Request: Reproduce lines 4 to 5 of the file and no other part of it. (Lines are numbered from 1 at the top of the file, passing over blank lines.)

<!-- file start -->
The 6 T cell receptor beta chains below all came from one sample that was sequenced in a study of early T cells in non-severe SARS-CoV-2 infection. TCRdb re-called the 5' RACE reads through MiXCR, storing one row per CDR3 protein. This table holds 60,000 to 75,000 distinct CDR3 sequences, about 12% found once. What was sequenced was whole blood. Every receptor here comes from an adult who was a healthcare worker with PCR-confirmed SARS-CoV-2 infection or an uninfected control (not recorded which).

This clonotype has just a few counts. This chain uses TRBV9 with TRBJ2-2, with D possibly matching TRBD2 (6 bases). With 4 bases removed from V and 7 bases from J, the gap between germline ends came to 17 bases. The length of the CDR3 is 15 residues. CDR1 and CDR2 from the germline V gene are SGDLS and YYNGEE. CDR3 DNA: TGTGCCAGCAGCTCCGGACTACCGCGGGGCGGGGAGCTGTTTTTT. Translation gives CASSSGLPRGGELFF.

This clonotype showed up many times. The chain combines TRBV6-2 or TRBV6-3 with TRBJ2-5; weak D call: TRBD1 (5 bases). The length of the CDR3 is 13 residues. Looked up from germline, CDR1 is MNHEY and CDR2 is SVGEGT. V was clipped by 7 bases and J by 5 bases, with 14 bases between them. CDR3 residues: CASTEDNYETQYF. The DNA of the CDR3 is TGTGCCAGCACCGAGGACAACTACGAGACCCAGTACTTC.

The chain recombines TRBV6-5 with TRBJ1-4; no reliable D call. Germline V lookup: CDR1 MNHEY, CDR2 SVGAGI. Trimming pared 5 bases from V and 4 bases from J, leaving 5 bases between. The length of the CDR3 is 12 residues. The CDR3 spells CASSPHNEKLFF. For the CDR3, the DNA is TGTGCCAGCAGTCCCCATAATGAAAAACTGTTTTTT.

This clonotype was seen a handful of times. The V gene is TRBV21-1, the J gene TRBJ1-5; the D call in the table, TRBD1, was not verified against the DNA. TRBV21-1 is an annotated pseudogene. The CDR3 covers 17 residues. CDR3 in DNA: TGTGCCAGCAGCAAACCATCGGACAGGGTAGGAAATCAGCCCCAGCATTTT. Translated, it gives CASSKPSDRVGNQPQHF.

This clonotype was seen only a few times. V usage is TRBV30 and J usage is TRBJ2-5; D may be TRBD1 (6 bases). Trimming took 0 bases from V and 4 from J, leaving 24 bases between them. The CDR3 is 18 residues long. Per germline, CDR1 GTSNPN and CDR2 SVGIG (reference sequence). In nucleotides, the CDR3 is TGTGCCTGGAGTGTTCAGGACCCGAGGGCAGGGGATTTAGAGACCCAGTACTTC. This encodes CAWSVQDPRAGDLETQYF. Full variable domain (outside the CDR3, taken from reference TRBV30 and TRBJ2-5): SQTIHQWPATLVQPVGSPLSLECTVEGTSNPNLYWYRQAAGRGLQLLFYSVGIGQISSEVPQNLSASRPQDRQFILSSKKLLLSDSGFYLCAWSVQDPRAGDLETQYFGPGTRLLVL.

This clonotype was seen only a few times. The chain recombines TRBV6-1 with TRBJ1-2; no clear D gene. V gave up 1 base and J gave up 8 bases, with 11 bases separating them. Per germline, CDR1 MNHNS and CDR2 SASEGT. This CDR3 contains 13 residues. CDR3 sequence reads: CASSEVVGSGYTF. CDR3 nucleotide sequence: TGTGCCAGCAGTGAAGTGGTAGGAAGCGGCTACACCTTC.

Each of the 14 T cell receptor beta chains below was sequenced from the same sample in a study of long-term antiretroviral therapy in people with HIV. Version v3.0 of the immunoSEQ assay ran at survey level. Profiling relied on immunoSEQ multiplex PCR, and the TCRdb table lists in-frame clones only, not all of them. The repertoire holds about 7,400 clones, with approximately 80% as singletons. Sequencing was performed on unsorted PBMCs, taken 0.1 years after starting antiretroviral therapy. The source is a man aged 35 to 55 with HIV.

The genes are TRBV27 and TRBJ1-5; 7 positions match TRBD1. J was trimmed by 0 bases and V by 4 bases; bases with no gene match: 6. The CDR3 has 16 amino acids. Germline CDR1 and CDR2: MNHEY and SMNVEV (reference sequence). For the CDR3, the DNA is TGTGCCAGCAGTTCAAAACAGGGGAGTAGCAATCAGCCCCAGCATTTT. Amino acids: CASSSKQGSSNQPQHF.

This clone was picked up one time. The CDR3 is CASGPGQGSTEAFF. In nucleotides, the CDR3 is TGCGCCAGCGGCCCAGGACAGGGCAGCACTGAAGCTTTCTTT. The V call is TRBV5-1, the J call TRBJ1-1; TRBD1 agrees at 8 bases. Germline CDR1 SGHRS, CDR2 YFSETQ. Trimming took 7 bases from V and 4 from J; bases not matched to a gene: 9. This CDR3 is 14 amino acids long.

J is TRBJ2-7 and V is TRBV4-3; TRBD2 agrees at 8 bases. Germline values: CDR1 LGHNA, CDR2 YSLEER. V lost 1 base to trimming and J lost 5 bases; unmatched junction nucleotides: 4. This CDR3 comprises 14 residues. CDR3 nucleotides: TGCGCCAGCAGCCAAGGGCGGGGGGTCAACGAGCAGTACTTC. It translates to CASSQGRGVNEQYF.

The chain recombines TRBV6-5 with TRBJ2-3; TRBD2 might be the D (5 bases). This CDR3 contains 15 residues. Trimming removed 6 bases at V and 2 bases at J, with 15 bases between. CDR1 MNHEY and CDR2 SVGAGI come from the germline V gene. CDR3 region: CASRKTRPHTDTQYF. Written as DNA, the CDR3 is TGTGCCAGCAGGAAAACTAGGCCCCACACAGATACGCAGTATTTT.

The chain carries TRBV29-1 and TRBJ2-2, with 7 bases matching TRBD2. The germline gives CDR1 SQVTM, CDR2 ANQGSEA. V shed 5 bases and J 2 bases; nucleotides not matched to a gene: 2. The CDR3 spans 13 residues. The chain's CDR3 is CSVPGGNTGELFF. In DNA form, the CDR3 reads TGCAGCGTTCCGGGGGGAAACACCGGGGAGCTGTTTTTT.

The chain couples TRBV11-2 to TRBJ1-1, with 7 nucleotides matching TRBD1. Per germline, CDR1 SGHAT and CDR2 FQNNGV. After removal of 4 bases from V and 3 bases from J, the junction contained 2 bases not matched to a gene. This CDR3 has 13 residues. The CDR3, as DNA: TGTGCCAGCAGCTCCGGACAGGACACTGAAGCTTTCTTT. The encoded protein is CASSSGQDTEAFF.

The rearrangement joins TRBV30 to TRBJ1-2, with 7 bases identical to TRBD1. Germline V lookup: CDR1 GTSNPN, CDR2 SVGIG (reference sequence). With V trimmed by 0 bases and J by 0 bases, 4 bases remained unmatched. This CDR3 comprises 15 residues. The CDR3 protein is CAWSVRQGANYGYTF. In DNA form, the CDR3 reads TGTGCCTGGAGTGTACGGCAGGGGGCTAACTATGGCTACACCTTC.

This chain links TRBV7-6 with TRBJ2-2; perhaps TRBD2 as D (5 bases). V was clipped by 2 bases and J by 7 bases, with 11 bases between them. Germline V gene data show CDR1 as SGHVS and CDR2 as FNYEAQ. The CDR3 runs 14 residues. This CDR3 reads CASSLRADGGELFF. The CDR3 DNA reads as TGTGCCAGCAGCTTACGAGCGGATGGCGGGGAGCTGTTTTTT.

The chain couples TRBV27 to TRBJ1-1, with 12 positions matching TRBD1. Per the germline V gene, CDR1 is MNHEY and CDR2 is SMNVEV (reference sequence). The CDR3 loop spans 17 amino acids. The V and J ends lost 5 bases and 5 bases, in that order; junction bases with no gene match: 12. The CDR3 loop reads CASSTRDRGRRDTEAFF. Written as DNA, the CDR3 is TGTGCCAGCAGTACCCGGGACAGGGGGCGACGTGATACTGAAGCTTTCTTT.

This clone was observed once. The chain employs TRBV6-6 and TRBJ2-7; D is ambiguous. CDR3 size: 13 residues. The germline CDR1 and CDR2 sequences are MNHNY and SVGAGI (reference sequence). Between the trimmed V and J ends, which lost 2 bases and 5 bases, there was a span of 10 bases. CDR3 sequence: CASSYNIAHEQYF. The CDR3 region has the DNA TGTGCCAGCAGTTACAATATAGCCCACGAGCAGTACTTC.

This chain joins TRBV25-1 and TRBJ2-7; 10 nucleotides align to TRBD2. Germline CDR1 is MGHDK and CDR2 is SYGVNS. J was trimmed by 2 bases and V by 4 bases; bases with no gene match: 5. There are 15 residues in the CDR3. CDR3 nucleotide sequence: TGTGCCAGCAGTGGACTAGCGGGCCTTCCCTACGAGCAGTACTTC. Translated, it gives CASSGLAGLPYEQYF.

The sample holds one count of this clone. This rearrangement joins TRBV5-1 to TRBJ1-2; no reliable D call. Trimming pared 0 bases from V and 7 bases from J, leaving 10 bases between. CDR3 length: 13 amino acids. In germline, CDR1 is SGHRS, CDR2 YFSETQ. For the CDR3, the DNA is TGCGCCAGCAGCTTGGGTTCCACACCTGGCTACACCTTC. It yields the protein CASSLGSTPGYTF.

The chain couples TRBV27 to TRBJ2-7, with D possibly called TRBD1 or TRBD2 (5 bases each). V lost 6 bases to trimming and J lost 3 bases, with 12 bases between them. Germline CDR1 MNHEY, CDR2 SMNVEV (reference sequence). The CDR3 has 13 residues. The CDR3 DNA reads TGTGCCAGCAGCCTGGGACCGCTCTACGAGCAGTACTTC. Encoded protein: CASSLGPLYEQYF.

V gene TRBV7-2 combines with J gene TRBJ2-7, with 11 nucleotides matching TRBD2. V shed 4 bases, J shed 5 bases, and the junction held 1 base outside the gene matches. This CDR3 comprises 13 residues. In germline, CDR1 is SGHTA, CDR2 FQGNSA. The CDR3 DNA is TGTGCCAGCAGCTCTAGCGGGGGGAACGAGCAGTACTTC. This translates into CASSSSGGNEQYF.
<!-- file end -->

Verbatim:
The chain recombines TRBV6-5 with TRBJ1-4; no reliable D call. Germline V lookup: CDR1 MNHEY, CDR2 SVGAGI. Trimming pared 5 bases from V and 4 bases from J, leaving 5 bases between. The length of the CDR3 is 12 residues. The CDR3 spells CASSPHNEKLFF. For the CDR3, the DNA is TGTGCCAGCAGTCCCCATAATGAAAAACTGTTTTTT.

This clonotype was seen a handful of times. The V gene is TRBV21-1, the J gene TRBJ1-5; the D call in the table, TRBD1, was not verified against the DNA. TRBV21-1 is an annotated pseudogene. The CDR3 covers 17 residues. CDR3 in DNA: TGTGCCAGCAGCAAACCATCGGACAGGGTAGGAAATCAGCCCCAGCATTTT. Translated, it gives CASSKPSDRVGNQPQHF.